The Texas Supreme Court on Sunday rejected a request by Republican activists and candidates to toss out 127,000 votes from drive-thru polling sites in Harris County, where Houston is located.
Without an order or opinion, the all-Republican court denied the request to throw out the early balloting from the state’s most populous and largely Democratic county.
The Republicans who brought the suit — Conservative Steven Hotze and Harris County Republicans state Representative Steve Toth, congressional candidate Wendell Champion and judicial candidate Sharon Hemphill — have argued that drive-thru voting violates the U.S. constitution, a point it plans to argue in a similar lawsuit in federal court for which a hearing is set on Monday morning, according to the Texas Tribune.
Ten percent of in-person early voting in the county was done through ten drive-thru voting centers. The county first experimented with drive-thru voting during the July primary runoff to encourage voting among people concerned about entering polling places during the coronavirus pandemic.
Voters are given an electronic tablet through their car windows to cast ballots after having their registrations and identifications confirmed by poll workers.
Republicans claimed that the drive-thru program was an expansion of curbside voting and therefore should only be available for voters with disabilities under state election law. Hotze and Hemphill, with the Harris County Republican Party, had previously unsuccessfully brought the same argument before the state Supreme Court before early voting began.
Texas election law has long allowed for curbside voting for voters who are “physically unable to enter the polling place without personal assistance or likelihood of injuring the voter’s health.”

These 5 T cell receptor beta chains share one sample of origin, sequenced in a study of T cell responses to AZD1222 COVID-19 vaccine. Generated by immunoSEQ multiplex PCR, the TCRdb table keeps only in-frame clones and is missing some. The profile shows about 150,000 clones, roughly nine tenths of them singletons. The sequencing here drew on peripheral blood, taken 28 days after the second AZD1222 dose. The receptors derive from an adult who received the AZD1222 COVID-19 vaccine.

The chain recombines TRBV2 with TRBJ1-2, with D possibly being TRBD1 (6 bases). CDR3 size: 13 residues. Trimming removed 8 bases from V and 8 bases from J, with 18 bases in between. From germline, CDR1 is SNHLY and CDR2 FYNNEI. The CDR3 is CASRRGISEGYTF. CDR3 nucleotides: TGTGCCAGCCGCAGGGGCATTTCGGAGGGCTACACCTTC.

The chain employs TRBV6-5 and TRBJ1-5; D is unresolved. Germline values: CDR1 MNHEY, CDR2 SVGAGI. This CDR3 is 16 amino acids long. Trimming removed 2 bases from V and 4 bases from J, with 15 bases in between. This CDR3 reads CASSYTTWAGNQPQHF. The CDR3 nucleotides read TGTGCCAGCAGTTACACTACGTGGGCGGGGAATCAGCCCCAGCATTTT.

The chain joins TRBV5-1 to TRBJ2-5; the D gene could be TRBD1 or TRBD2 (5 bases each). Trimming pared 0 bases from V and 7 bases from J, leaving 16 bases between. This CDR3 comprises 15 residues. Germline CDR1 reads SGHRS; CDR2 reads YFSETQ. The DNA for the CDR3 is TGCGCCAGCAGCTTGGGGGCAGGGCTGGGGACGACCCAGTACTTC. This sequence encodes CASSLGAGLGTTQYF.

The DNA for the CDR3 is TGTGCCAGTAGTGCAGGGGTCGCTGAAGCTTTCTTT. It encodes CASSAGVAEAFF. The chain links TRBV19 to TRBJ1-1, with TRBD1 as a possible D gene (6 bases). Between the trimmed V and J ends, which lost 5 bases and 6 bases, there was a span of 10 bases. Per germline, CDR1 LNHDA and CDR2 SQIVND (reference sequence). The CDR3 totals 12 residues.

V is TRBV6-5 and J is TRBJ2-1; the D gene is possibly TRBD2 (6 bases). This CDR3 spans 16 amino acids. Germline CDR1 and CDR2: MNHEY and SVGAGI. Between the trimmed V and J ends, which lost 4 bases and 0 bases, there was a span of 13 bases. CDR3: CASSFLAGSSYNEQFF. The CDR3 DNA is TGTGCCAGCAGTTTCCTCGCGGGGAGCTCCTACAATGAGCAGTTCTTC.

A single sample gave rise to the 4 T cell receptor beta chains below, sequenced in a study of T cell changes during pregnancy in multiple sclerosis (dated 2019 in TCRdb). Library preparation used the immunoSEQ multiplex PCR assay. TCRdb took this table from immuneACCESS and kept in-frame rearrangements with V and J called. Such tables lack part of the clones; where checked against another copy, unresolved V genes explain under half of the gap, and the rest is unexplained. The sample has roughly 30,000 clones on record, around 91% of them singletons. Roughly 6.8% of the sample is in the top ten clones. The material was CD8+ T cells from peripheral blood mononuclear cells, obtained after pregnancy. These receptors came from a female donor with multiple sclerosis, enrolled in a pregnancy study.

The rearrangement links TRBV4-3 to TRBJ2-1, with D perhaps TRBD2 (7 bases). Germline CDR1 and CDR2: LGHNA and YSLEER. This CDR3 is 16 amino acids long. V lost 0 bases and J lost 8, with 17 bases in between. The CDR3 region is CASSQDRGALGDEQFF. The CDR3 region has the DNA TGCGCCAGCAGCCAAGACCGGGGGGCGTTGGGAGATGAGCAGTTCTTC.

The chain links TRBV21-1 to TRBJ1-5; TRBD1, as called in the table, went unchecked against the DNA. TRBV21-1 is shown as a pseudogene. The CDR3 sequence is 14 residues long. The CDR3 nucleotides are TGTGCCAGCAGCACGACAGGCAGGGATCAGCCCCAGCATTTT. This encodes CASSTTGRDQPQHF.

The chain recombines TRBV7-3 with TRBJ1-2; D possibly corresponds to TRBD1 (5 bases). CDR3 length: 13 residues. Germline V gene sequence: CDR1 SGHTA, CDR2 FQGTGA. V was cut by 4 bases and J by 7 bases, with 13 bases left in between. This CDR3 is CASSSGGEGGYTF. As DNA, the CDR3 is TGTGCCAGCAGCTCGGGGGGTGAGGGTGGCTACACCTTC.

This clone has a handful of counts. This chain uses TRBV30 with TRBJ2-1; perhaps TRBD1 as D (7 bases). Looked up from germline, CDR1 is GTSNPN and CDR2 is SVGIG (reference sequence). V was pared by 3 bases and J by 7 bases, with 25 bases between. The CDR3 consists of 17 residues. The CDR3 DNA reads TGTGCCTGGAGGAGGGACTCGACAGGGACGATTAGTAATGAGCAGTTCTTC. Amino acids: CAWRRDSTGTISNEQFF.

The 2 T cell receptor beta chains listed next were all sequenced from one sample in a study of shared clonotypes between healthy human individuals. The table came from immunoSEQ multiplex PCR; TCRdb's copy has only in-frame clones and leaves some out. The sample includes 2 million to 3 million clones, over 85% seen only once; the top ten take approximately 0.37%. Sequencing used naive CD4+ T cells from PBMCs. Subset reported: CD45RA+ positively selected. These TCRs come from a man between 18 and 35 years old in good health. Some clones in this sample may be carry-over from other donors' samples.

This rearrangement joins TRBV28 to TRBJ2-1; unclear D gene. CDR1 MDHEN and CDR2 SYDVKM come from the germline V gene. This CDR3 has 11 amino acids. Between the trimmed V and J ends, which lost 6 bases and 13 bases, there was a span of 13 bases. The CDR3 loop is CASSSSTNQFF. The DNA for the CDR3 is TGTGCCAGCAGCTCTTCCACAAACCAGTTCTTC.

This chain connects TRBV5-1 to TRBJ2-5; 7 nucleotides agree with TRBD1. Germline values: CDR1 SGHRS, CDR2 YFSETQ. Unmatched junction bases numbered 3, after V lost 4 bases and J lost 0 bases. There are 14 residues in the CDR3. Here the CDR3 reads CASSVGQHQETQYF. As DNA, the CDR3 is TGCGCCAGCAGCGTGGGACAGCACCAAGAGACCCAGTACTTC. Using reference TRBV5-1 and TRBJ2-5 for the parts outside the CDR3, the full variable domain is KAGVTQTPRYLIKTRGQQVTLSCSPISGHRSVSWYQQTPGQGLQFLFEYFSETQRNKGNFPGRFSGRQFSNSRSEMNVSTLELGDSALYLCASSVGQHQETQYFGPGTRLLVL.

The Harris County Clerk’s office argued that the drive-thru centers are separate polling places, differing from curbside spots which are available at every polling site upon request, and can therefore be available to all voters.
The Texas secretary of states’ office had approved of drive-thru voting, the clerk argued in a filing with the Supreme Court in the earlier lawsuit. According to court transcripts, Keith Ingram, the state’s chief election official, said in a court hearing last month in a separate lawsuit that drive-thru voting is “a creative approach that is probably okay legally.”
Even if the drive-thru locations are illegal, Texas’ election code and court precedent say ballots cast via drive-thru should still be counted, the county argued.
“More than a century of Texas case law requires that votes be counted even if election official[s] violate directory election laws,” the county said in a Friday filing.
It is unclear if the votes will be counted as the suit makes its way before the federal courts. Republicans asked the district court this week to throw out the votes, arguing that drive-thru voting violates the U.S. Constitution, while Texas’ Democratic U.S. Senate candidate MJ Hegar’s campaign and other Democratic campaign groups have sought intervention in the lawsuit.